If you've ever been out with your friends and then looked up to see them all playing on their phones, then boy do I have the primetime show for you! Just in time to take on Season 7 of Game of Thrones on Sunday nights is CBS' Candy Crush, a TV game show adaptation of the insanely popular and mind-numbing mobile phone game of the same name.

But how does a Candy Crush television show work? Thanks to CBS being rather coy about what the show is and not handing out advanced screeners, no one really knew. And after watching the premiere episode, it's still not clear. But I braved the air waves and candy-shaped emojis for you, and here's what I found out.

It's hosted by Mario Lopez!
I mean, obviously we already knew that from commercials, but it can never be overstated that this is exactly the perfect fit for Lopez. It's a step up from H8R, right? At least a sidestep?

It features celebrity contestants!
Well, the first episode did. And when I say celebrity, I mean "celebrity." Woo, Jeremy, Joe and Kelly from Survivor, and Da'vonne, Paul, Frankie and Caleb from Big Brother were contestants in the premiere episode. It really helped tie in the night, as Big Brother was Candy Crush's lead in. That's probably it for the celeb factor, though; the next episode will feature regular people.

 <p>Candy Crush</p><p>

Candy Crush

The show is basically watching other people play Candy Crush
Four teams of two step out into the lavish set and fist pump and "Whoooo!" until they're red in the face, and then they play Candy Crush on massive touch screens. What did you think it would be? There are some wrinkles, like challenges to jump through nets of "licorice" or tossing candies into a bucket, but it all results in the same thing: run to the board and swipe some e-candies. Teams that win challenges then get to pick one of four main ways to... play more Candy Crush. In the $10,000 winner-take-all finals, called the Candy Clash, teams battle against each other... by playing more Candy Crush.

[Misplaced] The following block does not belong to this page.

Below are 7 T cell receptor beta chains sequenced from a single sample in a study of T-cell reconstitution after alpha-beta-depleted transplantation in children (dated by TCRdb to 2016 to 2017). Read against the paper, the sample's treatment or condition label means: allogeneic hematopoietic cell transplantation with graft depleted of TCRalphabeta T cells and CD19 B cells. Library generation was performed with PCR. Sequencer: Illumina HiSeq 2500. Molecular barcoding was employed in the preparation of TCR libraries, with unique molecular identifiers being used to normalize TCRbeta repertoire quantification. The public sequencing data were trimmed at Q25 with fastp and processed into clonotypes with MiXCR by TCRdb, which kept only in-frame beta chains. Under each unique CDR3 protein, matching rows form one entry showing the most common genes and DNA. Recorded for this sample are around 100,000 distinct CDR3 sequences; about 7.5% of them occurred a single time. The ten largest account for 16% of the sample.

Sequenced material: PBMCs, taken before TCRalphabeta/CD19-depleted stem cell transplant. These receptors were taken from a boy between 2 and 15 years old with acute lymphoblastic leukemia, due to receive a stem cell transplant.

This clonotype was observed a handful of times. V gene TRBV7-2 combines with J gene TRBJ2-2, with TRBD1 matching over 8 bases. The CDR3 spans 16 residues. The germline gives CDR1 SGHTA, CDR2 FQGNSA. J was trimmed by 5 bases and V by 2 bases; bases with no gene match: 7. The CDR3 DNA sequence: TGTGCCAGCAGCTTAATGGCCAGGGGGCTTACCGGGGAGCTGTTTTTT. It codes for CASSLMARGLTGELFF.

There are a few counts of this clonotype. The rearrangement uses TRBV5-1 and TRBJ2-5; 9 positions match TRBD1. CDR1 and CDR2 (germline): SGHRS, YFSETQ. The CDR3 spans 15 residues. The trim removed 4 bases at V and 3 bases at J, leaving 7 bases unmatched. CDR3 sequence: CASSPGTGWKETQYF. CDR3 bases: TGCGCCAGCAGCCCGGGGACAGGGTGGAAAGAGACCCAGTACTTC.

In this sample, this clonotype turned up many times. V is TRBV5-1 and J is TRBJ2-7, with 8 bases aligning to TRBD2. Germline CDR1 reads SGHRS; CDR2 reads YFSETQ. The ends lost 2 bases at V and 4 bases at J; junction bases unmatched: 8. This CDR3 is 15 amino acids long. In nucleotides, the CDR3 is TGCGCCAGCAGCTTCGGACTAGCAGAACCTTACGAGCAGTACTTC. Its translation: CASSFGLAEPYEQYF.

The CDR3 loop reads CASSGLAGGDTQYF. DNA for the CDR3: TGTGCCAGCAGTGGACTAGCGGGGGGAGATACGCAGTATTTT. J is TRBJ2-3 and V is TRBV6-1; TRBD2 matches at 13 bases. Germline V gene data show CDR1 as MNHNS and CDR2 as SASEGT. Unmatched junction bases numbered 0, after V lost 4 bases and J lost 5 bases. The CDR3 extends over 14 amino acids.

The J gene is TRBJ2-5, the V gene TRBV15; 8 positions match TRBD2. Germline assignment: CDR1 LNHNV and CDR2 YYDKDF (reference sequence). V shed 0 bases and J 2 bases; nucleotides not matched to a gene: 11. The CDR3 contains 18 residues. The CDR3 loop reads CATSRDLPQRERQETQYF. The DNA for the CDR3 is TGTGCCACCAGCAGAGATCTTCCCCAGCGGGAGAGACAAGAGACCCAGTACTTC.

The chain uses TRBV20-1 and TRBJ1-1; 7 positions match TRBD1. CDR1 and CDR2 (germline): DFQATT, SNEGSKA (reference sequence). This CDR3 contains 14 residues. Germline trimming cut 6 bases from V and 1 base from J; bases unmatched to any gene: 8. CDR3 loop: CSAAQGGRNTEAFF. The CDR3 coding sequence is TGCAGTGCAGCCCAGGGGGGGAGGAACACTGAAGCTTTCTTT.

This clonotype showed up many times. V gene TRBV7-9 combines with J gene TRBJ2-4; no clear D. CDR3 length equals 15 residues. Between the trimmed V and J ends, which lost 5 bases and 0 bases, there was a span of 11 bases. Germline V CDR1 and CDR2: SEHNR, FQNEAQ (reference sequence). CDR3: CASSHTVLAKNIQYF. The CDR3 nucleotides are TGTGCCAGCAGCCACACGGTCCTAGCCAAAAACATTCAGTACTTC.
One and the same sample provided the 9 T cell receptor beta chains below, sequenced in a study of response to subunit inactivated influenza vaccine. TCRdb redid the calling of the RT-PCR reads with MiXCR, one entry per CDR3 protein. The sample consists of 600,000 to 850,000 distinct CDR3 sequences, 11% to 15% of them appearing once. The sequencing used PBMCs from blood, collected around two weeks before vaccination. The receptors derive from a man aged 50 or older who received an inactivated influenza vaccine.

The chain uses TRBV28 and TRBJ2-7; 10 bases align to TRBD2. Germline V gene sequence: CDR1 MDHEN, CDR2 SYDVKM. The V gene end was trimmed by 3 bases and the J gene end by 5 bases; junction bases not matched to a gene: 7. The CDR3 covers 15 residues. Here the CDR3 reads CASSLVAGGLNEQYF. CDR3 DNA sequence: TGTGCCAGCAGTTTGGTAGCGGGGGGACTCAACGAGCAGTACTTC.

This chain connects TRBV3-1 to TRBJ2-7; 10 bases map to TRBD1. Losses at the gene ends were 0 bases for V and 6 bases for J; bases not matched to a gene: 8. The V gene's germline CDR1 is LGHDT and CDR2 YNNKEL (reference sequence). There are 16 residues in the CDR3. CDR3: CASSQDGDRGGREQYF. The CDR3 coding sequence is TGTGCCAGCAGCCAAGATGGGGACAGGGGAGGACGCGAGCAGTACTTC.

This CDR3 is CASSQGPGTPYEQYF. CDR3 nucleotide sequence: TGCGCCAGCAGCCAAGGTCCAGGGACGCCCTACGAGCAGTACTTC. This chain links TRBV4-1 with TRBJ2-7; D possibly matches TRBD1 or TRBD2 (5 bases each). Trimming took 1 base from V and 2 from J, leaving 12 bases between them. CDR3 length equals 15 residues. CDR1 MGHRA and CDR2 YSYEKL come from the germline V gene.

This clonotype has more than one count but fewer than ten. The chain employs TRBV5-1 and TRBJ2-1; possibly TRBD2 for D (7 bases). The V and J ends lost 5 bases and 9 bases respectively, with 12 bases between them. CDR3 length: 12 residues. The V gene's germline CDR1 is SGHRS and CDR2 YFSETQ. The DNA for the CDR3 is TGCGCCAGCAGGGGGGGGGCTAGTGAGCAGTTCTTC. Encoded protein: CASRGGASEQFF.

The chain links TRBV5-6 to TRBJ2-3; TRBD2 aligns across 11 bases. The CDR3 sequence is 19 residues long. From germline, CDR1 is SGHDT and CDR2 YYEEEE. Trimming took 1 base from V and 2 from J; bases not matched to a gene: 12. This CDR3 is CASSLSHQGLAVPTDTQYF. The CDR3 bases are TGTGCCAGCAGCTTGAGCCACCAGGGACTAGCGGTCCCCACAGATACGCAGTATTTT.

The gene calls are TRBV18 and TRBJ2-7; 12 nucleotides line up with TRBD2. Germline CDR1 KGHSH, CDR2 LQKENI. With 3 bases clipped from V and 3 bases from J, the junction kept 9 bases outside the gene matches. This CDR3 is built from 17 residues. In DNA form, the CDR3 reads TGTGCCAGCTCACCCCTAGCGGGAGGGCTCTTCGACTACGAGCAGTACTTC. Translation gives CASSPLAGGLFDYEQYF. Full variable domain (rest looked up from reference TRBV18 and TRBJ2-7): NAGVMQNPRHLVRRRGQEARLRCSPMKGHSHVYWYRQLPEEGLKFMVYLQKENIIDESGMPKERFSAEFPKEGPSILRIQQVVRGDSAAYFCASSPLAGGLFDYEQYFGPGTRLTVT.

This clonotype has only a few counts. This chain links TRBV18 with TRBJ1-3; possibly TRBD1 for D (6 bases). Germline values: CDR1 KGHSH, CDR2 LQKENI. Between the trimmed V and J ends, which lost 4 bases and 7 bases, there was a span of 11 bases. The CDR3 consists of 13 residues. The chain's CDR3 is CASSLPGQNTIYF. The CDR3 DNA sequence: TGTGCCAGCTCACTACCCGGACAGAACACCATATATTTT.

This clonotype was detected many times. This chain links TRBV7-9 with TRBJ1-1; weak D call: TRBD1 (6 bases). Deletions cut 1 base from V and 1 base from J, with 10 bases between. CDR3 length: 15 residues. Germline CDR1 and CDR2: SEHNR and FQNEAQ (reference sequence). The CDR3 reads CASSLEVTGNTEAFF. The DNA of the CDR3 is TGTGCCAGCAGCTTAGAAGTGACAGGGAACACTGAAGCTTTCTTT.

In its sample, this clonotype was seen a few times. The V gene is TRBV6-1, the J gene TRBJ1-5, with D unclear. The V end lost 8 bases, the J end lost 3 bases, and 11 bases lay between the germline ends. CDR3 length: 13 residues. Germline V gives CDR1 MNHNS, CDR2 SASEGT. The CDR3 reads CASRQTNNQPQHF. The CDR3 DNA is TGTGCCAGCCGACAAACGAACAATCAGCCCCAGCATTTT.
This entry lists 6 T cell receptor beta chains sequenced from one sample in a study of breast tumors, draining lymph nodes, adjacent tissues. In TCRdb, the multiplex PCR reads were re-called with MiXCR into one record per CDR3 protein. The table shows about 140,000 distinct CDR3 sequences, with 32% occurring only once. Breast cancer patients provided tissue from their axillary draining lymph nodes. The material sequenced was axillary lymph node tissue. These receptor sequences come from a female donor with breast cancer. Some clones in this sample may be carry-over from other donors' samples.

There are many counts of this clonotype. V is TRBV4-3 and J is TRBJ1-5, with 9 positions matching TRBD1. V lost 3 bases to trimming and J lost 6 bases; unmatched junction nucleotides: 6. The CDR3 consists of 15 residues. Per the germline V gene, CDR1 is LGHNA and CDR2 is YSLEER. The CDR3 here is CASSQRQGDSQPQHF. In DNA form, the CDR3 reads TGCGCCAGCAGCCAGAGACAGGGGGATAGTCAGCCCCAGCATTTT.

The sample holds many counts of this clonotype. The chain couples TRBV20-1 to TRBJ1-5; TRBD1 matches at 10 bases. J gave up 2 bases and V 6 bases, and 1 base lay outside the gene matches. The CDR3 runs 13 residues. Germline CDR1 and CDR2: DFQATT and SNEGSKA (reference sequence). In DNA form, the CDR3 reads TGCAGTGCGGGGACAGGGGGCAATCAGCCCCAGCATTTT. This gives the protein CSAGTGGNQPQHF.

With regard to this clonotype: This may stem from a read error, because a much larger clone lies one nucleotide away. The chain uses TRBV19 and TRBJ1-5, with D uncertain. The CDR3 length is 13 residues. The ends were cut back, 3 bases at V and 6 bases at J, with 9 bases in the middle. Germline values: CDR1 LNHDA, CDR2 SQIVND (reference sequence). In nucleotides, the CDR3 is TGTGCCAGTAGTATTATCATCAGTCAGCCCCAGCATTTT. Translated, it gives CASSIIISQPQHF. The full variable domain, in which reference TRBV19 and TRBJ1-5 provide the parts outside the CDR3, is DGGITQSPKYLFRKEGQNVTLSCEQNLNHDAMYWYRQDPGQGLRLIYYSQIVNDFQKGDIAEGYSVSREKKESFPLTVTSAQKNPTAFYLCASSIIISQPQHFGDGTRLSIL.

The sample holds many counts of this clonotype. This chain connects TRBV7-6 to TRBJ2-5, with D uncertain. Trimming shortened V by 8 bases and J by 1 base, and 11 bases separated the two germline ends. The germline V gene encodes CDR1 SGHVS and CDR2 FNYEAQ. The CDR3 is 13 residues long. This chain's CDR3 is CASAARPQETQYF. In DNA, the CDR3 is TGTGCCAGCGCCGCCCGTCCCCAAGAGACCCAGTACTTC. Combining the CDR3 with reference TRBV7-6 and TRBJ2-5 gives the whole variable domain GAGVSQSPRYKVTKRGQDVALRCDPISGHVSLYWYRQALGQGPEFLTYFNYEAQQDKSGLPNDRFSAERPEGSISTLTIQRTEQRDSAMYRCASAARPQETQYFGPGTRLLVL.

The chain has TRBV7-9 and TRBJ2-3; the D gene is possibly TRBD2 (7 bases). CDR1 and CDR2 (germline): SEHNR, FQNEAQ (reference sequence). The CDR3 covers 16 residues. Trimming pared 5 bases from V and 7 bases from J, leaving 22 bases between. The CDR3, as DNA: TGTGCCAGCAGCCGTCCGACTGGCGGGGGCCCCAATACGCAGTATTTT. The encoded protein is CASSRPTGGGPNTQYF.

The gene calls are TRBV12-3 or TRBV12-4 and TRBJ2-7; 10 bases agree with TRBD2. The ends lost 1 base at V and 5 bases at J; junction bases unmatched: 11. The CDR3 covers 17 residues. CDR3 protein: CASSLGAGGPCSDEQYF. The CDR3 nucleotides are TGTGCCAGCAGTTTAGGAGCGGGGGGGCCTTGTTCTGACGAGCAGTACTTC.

The rules don't apply
One of the four main scoring opportunities was a stage called "Spin Cycle" and was explained as such: a team of two was to be suspended from the same line-and-harness with each facing a different direction in front of the massive touchscreen. After one team member swiped candies, they would be spun around and the other contestant would end up facing the board, allowing them to alternate swipes. But in practice, it was just two guys suspended and swiping like crazy. A few more rounds in beta testing probably would have done the show some good.

Commentating on live Candy Crushing is very hard
So what's going on while you're watching people play Candy Crush? Lopez is doing his best to explain the action with gems like, "Remember, just line up three candies to make a match." Or "There's another match." And "Whoa, that swipe got them three matches!" Even the adrenaline-pumping "Now they're swiping!" And the saddest one that only extended the suffering: "That match got them another five seconds."

It crushed it in overnight ratings
How candy-starved are we as a nation for television during the summer? Candy Crush won its timeslot Sunday night with a 1.1 rating in the 18-49 demo, beating out all other network offerings. To be fair, Steve Harvey's Funderdome — what the &#@! is Steve Harvey's Funderdome? — was its only major competition.

Candy Crush airs Sunday nights at 9/8c on CBS.